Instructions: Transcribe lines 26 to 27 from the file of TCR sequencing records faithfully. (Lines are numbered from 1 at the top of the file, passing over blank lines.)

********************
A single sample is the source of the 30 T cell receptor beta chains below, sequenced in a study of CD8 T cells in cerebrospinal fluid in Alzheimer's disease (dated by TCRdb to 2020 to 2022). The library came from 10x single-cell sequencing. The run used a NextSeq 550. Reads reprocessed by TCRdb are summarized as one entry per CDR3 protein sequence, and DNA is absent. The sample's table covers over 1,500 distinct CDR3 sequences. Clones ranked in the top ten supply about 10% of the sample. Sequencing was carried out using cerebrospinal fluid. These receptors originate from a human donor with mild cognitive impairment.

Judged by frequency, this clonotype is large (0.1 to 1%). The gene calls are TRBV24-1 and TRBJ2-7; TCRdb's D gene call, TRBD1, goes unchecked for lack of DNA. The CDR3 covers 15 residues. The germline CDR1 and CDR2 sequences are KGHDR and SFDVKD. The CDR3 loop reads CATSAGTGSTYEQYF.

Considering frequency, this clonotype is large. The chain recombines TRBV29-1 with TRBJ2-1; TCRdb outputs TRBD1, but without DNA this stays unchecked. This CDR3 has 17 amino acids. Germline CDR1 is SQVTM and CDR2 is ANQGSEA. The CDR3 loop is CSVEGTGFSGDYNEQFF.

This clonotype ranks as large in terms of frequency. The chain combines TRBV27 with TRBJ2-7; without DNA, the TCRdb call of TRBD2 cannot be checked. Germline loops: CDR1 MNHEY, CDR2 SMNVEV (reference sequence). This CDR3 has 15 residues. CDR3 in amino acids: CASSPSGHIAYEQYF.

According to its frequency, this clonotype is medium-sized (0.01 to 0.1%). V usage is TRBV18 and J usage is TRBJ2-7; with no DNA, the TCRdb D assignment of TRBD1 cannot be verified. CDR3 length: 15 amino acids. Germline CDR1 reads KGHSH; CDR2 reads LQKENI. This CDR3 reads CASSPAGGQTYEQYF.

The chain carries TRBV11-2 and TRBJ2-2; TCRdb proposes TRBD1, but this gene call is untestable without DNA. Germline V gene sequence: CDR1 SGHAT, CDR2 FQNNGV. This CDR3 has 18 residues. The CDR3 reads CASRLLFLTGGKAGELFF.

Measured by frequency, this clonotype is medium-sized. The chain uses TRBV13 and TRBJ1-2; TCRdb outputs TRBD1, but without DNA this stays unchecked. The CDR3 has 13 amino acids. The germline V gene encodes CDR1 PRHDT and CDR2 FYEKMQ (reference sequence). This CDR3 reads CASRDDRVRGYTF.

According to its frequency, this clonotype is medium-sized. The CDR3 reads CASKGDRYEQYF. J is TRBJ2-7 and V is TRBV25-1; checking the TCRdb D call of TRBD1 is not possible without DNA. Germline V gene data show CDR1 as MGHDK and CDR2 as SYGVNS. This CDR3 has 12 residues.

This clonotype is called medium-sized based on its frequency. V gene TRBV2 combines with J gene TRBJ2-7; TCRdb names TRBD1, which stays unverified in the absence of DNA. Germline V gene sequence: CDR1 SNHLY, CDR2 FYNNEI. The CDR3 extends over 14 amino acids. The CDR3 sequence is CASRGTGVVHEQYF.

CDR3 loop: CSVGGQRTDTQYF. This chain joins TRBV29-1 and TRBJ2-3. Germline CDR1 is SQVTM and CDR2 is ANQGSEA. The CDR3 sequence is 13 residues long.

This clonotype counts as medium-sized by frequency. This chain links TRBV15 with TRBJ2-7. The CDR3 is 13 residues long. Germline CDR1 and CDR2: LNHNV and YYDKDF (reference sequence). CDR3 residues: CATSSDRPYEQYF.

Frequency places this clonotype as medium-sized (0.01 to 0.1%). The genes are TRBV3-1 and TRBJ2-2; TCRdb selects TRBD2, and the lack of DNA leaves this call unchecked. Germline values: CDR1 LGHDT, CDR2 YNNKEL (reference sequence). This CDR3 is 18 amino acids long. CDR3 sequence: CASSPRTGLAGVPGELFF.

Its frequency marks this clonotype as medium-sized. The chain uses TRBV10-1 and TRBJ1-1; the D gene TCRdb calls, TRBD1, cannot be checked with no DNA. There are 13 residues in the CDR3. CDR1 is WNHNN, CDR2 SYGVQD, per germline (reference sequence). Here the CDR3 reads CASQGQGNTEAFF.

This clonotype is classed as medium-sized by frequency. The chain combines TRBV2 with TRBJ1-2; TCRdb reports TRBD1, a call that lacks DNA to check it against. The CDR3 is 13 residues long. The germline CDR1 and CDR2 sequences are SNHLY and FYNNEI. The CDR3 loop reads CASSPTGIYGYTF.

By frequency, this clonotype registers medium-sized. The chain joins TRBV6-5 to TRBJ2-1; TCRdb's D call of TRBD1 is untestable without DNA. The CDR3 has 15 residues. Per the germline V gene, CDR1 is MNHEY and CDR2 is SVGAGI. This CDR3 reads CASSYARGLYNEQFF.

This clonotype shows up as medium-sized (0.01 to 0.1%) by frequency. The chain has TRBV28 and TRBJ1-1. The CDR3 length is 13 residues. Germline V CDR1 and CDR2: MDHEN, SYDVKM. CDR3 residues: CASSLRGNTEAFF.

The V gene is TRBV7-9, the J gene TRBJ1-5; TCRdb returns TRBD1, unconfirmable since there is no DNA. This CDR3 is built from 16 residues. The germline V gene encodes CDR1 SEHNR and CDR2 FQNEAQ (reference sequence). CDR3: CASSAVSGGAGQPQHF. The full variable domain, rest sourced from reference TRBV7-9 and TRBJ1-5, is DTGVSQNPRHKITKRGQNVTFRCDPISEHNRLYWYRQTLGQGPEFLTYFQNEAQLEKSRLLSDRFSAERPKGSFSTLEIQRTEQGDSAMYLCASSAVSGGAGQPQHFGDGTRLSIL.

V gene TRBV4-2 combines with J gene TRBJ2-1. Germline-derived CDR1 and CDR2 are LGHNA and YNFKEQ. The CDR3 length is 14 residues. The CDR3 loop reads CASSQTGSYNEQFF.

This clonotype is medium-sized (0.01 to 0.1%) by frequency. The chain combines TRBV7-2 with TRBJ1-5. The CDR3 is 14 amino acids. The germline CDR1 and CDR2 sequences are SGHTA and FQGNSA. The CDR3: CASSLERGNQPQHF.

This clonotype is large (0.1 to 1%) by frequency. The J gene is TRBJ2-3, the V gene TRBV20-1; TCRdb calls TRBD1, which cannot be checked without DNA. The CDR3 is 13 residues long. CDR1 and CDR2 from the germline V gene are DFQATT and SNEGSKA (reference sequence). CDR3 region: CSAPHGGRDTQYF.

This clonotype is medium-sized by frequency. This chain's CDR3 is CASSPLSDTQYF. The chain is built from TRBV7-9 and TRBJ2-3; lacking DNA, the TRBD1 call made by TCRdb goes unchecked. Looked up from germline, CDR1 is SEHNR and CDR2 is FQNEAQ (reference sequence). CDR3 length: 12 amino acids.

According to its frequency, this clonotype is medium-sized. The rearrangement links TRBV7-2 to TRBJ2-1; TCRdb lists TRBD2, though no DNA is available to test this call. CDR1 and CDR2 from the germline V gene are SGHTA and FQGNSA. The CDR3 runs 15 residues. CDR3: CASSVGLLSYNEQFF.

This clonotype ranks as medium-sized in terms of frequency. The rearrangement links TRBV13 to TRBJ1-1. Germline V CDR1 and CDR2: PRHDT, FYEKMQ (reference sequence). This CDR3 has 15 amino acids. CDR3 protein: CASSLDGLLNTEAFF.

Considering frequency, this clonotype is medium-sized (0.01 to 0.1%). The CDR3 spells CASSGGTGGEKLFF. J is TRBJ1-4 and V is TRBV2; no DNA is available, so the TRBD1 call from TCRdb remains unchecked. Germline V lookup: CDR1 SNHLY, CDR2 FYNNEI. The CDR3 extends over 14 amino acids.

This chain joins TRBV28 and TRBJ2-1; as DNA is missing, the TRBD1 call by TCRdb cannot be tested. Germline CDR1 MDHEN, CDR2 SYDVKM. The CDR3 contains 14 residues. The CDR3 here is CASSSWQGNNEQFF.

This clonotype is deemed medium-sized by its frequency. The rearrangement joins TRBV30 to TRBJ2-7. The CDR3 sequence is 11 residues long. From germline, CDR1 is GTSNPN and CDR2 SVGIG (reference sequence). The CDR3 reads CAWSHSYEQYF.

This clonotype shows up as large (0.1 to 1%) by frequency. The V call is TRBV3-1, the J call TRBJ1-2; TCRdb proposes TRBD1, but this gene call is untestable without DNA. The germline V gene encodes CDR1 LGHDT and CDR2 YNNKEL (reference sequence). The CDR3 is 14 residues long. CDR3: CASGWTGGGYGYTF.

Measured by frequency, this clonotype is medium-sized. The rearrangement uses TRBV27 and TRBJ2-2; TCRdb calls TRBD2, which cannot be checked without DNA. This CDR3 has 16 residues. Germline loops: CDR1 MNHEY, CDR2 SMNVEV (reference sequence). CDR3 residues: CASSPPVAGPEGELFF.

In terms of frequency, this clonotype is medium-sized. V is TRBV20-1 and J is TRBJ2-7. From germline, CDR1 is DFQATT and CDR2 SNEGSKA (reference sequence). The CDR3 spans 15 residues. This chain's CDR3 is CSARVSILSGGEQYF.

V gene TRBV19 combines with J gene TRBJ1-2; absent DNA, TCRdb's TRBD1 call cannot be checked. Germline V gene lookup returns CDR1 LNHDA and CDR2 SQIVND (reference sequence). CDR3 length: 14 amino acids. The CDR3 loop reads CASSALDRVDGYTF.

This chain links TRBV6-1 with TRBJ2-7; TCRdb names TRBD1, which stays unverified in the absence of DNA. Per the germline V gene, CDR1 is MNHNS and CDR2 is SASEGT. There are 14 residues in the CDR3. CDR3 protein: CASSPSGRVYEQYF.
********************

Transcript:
This clonotype is deemed medium-sized by its frequency. The rearrangement joins TRBV30 to TRBJ2-7. The CDR3 sequence is 11 residues long. From germline, CDR1 is GTSNPN and CDR2 SVGIG (reference sequence). The CDR3 reads CAWSHSYEQYF.

This clonotype shows up as large (0.1 to 1%) by frequency. The V call is TRBV3-1, the J call TRBJ1-2; TCRdb proposes TRBD1, but this gene call is untestable without DNA. The germline V gene encodes CDR1 LGHDT and CDR2 YNNKEL (reference sequence). The CDR3 is 14 residues long. CDR3: CASGWTGGGYGYTF.